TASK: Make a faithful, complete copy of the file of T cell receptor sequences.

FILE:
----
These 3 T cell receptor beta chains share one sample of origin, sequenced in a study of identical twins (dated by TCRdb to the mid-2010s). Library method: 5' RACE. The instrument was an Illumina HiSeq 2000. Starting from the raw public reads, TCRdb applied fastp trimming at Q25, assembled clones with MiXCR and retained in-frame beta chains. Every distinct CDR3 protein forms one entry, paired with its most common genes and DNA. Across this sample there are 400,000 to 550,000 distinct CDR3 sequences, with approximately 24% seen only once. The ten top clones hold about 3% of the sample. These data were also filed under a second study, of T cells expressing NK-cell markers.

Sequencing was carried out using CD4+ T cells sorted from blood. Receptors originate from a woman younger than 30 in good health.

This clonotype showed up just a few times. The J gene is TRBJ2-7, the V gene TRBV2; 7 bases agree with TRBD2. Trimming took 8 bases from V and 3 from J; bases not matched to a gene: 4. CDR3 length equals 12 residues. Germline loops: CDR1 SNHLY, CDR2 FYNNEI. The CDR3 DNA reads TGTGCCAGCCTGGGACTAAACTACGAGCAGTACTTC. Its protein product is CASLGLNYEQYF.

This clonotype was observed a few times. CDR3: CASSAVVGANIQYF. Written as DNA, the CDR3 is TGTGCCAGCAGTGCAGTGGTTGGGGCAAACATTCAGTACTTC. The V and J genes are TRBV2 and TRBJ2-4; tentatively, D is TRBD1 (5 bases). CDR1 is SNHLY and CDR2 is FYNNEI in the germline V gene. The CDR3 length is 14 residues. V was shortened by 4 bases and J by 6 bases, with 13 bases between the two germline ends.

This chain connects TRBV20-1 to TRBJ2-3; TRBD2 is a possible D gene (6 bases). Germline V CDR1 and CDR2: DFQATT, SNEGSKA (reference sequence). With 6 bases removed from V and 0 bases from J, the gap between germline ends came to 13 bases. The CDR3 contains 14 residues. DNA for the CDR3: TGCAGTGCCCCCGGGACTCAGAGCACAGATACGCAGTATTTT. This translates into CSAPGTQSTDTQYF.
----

These 3 T cell receptor beta chains share one sample of origin, sequenced in a study of identical twins (dated by TCRdb to the mid-2010s). Library method: 5' RACE. The instrument was an Illumina HiSeq 2000. Starting from the raw public reads, TCRdb applied fastp trimming at Q25, assembled clones with MiXCR and retained in-frame beta chains. Every distinct CDR3 protein forms one entry, paired with its most common genes and DNA. Across this sample there are 400,000 to 550,000 distinct CDR3 sequences, with approximately 24% seen only once. The ten top clones hold about 3% of the sample. These data were also filed under a second study, of T cells expressing NK-cell markers.

Sequencing was carried out using CD4+ T cells sorted from blood. Receptors originate from a woman younger than 30 in good health.

This clonotype showed up just a few times. The J gene is TRBJ2-7, the V gene TRBV2; 7 bases agree with TRBD2. Trimming took 8 bases from V and 3 from J; bases not matched to a gene: 4. CDR3 length equals 12 residues. Germline loops: CDR1 SNHLY, CDR2 FYNNEI. The CDR3 DNA reads TGTGCCAGCCTGGGACTAAACTACGAGCAGTACTTC. Its protein product is CASLGLNYEQYF.

This clonotype was observed a few times. CDR3: CASSAVVGANIQYF. Written as DNA, the CDR3 is TGTGCCAGCAGTGCAGTGGTTGGGGCAAACATTCAGTACTTC. The V and J genes are TRBV2 and TRBJ2-4; tentatively, D is TRBD1 (5 bases). CDR1 is SNHLY and CDR2 is FYNNEI in the germline V gene. The CDR3 length is 14 residues. V was shortened by 4 bases and J by 6 bases, with 13 bases between the two germline ends.

This chain connects TRBV20-1 to TRBJ2-3; TRBD2 is a possible D gene (6 bases). Germline V CDR1 and CDR2: DFQATT, SNEGSKA (reference sequence). With 6 bases removed from V and 0 bases from J, the gap between germline ends came to 13 bases. The CDR3 contains 14 residues. DNA for the CDR3: TGCAGTGCCCCCGGGACTCAGAGCACAGATACGCAGTATTTT. This translates into CSAPGTQSTDTQYF.